Thoughts On The Jungian Perspective On Symbolism

Bruno BraccoSymbolic World Icon
November 7, 2023

Symbols are bridges

It is not original to say that, metaphorically speaking, symbols are bridges. That basically means they connect two realities that would otherwise remain isolated. The very etymology of the word makes it clear: symbol originates from the Greek word symballein, which means to unite, to put together, or to recollect.1 It is not difficult to realize the intimate etymological connection between the word symbol and a few others that point to the same idea of uniting or reuniting, such as religion (from the Latin re-ligare) or Yoga, that also means to join.

In the pure material world, that is exactly what bridges do: they connect two points which are at first separated. In doing so, such realities are put together, at least potentially, in the sense that there are no more empty spaces between them. In the non-material realm, on the other hand, symbols are bridges that connect us – that is to say, our consciousness, our subjectiveness, ourselves – to something else. While that might sound obvious, the main point of this text is to show that it is not so. There is a great deal of potential confusion in this matter, especially when we choose to take the Jungian path. It is a path which is filled with amazing treasures, but also beset with hidden dangers.

Transcendence and immanence

The key to understanding the dangers within the Jungian approach is to remember that, in every traditional system, there is a dancing duality between transcendence and immanence. By ‘dancing duality’ I mean that there is a continuous relation between transcendence and immanence. I also mean that, without immanence, transcendence would not be comprehensible – and not even tangible –, and without transcendence immanence would not have any meaning. In his book on the symbolic structures in Genesis, Matthieu Pageau talks about it in terms of the relation between Heaven and Earth: the role of Heaven is to provide Earth with meaning, whereas the role of Earth is to support Heaven, expressing “spirit by making it visible and tangible in the universe.”2

In theological terms, the same is expressed by the idea that man can never live the divine life by himself, but only by participation. As a mediator between Heaven and Earth, or between transcendence and immanence, man cannot find real meaning, or real life, if he chooses to live solely in the earthly or immanent realm. In doing so, man ceases to be a bridge, or a symbol, between meaning and matter, and therefore immanence ceases to support and to reflect transcendence. In such a scenario, instead of participating in the divine life, all man can do is to imitate the divine life, by forging a material world full of artificial lights, technology, and empty promises of immanent happiness. When man is not a bridge between Heaven and Earth, all that remains is matter without meaning, and all man can do is to cover himself up, in Biblical terms, with garments of skin.

Only transcendence

There is also the risk, although certainly much less common, of pursuing only transcendence, without reference to immanence. Surely, what comes to mind in this regard is an entire chain of Gnostic ideas, from the Manicheans to the Cathars. About the latter, it is said that, having their eyes solely in Heaven, and considering earthly life as a burden or a prison, they would see pregnancy as something absolutely undesirable: it would be better if human life on Earth could simply stop, so that our heavenly spirits would be finally free.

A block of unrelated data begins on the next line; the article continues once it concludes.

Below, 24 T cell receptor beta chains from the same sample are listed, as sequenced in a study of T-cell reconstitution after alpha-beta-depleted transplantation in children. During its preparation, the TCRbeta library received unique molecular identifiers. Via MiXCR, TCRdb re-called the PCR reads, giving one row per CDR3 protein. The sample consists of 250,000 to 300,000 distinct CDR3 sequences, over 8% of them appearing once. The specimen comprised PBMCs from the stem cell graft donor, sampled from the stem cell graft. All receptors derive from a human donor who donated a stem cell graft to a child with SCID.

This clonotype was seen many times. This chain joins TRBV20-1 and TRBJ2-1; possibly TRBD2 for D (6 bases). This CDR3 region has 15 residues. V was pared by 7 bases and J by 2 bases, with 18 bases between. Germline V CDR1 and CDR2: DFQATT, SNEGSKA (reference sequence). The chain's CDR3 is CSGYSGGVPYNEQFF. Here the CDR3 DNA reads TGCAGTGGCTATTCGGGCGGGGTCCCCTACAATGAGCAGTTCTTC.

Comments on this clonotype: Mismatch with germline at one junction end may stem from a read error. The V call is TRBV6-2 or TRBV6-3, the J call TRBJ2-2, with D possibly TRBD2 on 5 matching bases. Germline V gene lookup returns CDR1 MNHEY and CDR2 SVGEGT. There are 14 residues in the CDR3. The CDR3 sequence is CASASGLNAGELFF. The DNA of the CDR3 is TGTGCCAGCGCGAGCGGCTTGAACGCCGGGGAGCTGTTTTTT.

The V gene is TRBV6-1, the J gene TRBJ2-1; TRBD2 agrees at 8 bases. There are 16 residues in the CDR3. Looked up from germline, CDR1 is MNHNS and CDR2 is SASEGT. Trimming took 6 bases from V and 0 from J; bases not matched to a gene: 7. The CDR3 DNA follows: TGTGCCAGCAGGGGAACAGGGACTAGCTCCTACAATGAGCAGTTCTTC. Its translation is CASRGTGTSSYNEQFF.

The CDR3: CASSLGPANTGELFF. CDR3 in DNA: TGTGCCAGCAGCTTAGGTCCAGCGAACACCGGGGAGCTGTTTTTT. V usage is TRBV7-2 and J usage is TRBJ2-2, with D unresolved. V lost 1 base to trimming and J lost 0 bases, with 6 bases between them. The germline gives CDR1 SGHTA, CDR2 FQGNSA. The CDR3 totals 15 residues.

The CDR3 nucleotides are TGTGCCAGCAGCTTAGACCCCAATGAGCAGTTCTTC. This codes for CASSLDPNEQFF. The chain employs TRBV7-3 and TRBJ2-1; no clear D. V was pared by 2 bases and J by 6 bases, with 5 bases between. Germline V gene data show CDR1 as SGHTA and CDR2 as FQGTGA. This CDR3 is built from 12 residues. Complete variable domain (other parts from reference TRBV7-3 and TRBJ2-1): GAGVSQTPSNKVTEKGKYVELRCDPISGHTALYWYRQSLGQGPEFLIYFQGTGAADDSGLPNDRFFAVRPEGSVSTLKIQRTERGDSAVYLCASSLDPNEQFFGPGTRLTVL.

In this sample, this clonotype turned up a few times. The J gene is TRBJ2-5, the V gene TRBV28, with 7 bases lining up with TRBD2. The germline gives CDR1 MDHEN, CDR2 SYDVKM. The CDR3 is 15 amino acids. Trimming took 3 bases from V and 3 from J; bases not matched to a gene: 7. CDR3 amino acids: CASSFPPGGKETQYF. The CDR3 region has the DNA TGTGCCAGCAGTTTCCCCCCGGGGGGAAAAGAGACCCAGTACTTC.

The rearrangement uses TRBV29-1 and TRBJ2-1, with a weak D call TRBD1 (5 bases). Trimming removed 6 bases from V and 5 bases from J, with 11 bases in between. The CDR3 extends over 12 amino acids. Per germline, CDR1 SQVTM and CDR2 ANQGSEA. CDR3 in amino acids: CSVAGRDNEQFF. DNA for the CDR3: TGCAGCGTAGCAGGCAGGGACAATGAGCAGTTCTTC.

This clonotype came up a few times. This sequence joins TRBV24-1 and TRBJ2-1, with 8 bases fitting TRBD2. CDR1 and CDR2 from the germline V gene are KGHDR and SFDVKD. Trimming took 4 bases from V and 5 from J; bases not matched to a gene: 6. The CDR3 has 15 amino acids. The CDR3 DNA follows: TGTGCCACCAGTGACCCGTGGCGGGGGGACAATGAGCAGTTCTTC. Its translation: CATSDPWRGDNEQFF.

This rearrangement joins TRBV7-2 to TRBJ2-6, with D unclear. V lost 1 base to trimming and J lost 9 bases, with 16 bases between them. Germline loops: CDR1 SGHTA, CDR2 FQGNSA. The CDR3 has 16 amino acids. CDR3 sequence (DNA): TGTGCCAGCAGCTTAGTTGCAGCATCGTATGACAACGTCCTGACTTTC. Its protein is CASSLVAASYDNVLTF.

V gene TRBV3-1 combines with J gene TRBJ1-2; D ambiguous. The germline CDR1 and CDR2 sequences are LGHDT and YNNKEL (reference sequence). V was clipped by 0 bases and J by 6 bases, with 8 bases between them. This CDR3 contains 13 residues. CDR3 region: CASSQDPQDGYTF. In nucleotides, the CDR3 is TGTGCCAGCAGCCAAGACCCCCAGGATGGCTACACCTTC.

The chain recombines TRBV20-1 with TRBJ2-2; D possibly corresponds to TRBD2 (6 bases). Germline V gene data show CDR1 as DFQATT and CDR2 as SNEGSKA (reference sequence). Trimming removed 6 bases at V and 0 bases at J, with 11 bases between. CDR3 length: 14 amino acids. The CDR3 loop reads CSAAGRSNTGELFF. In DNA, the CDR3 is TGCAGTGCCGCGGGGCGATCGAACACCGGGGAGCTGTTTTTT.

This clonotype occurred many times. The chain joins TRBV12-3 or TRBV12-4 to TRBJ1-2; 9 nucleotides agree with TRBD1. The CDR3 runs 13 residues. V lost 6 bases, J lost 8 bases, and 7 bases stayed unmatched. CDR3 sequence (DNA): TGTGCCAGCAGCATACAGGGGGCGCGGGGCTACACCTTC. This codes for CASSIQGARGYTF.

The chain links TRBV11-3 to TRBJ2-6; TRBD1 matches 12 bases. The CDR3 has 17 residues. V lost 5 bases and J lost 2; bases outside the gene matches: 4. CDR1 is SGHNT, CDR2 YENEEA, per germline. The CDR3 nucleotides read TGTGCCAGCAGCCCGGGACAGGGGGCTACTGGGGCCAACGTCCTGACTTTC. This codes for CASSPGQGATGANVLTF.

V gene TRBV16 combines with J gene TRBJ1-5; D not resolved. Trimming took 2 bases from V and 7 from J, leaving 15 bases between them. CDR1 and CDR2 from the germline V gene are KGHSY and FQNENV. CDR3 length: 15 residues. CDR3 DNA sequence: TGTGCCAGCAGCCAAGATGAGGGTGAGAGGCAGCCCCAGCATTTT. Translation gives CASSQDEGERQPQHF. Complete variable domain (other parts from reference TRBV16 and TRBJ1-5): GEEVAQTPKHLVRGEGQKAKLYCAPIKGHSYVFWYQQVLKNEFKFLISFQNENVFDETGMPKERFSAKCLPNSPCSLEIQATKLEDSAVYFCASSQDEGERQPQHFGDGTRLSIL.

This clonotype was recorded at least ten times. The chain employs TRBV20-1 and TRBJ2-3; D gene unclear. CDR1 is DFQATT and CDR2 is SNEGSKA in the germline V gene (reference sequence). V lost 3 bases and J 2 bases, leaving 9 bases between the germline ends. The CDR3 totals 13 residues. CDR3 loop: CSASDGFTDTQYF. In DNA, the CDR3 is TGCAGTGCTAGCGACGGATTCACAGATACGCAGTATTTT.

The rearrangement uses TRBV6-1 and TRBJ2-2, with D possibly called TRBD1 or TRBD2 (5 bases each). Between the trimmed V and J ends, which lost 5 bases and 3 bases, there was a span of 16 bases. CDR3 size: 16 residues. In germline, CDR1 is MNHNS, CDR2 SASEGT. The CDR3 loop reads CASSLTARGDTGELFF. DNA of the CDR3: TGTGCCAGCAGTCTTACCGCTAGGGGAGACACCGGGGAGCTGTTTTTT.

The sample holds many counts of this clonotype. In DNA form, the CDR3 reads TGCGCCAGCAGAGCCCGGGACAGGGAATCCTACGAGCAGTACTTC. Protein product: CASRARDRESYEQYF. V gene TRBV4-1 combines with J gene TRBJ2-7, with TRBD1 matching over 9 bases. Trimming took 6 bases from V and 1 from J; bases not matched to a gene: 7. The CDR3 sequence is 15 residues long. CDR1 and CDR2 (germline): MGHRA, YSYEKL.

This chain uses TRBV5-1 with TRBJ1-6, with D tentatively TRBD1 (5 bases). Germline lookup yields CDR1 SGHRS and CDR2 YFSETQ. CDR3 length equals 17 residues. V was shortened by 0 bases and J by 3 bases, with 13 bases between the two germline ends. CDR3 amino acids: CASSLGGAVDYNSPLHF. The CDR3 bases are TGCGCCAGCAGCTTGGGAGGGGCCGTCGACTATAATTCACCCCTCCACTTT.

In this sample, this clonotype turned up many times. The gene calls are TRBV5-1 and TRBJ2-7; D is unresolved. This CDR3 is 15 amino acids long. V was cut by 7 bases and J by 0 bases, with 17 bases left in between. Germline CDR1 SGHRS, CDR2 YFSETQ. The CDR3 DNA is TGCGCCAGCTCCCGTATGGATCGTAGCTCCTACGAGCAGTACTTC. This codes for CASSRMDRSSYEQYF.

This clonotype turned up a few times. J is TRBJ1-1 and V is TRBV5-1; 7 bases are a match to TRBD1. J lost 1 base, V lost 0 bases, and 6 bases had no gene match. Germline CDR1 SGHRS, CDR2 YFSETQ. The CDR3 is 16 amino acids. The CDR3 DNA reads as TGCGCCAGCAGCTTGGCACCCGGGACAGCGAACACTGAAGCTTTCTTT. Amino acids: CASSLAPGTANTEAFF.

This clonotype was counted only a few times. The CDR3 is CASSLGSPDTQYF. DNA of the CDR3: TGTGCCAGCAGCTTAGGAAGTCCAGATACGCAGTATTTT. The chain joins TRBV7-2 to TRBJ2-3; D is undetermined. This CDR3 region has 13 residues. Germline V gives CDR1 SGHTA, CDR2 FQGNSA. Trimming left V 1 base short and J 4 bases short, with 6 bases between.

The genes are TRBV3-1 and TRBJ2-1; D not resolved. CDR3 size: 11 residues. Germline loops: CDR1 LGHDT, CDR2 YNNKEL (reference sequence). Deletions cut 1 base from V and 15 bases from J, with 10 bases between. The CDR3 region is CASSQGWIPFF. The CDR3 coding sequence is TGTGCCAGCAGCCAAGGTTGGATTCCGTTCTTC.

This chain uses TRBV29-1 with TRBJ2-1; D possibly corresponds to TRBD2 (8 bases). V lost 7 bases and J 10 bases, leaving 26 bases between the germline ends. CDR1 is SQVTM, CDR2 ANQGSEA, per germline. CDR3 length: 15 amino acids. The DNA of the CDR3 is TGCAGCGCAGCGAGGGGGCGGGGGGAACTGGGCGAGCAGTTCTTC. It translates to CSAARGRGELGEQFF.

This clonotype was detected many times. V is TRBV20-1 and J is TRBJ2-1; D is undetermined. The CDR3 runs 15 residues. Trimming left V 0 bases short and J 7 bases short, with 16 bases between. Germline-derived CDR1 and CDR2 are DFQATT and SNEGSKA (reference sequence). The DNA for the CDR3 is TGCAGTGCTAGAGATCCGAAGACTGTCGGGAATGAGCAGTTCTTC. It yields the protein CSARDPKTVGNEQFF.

A delightful book by Arthur C. Clarke, Childhood’s End, comes to mind here (major spoiler in the next lines). By the end of the story, every child on Earth, while aiming to be freed from earthly burdens and merged with the skies above, would cease to have a face! Of course, our faces represent, symbolically, our personalities; they are the feature par excellence that makes us truly human, or a true bridge between Heaven and Earth. In despising terrestrial life completely, Clarke’s human children simply stop being human: here we have a great image of this enormous danger which is not certainly restricted to heretical sects of the past, but still lives nowadays in strange new systems of non-traditional spirituality.

Only immanence: the Jungian approach?

In any case, the greater risk is surely that of focusing solely on immanence, despising transcendence. It is a risk that can be seen everywhere: from the Promethean myth highly represented in New York statues (not only that at Rockefeller Center, but also the Statue of Liberty seems to symbolize the same idea of man holding in his earthly hands the torch of the gods – and fire is an obvious symbol of the spiritual realm), to the Communist iconography, since the sickle that appears in the well-known Marxist sign can also be interpreted as a cutting instrument that breaks the connection between transcendence and immanence (indeed, Karl Marx’s philosophical approach is hugely based on Feuerbach, who notoriously claims for man that which the religion attributes to God).

When our attention goes entirely to the immanent world, the empty space that should be filled by vertical aspirations remains empty. It is natural, in this situation, that we try to fill it with a different type of aspiration – obviously horizontal. Eric Voegelin is an important author who has written extensively about the relation between modern revolutionary thought and this movement of bringing down to immanence those divine aspirations that could only be fulfilled in the vertical dimension. In another example, we can also interpret the advance of technology, especially in the V.R. field, as a human attempt of living a pseudo-transcendent, pseudo-supernatural life through purely horizontal means: an extension, one could say, of the garments of skin mentioned in Genesis 3.